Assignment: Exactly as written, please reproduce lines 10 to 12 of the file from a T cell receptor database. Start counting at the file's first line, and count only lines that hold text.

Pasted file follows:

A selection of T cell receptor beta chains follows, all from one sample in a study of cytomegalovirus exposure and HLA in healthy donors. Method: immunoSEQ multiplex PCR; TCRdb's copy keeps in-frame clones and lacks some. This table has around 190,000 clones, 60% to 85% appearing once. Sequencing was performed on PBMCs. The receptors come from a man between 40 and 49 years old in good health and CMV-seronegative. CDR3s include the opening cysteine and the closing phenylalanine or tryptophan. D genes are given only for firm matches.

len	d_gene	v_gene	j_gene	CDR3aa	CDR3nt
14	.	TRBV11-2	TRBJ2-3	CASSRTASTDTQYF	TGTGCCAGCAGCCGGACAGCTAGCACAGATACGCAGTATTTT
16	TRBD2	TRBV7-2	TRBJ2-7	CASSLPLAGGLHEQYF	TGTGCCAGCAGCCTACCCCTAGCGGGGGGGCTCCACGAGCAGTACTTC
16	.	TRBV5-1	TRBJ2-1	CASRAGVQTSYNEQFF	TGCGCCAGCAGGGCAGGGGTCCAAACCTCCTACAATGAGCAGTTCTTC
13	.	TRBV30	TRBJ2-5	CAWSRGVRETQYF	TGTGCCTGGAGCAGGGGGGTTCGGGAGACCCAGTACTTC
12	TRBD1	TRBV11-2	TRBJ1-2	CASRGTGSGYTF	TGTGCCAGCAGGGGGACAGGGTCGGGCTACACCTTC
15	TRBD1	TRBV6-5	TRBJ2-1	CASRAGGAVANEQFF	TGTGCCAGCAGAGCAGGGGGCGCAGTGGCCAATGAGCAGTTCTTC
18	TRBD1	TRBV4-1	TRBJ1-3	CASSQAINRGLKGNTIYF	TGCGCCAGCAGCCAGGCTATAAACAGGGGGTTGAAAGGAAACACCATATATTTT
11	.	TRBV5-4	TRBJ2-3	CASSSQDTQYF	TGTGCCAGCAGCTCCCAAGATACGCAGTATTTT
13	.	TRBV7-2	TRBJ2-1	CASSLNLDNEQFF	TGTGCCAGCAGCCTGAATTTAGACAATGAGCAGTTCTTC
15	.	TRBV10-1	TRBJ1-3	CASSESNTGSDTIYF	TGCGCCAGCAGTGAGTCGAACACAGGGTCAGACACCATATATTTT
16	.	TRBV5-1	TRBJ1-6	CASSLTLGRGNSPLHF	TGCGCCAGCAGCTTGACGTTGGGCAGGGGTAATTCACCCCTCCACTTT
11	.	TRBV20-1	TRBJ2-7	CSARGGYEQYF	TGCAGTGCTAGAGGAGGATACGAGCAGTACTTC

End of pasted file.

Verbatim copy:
11	.	TRBV5-4	TRBJ2-3	CASSSQDTQYF	TGTGCCAGCAGCTCCCAAGATACGCAGTATTTT
13	.	TRBV7-2	TRBJ2-1	CASSLNLDNEQFF	TGTGCCAGCAGCCTGAATTTAGACAATGAGCAGTTCTTC
15	.	TRBV10-1	TRBJ1-3	CASSESNTGSDTIYF	TGCGCCAGCAGTGAGTCGAACACAGGGTCAGACACCATATATTTT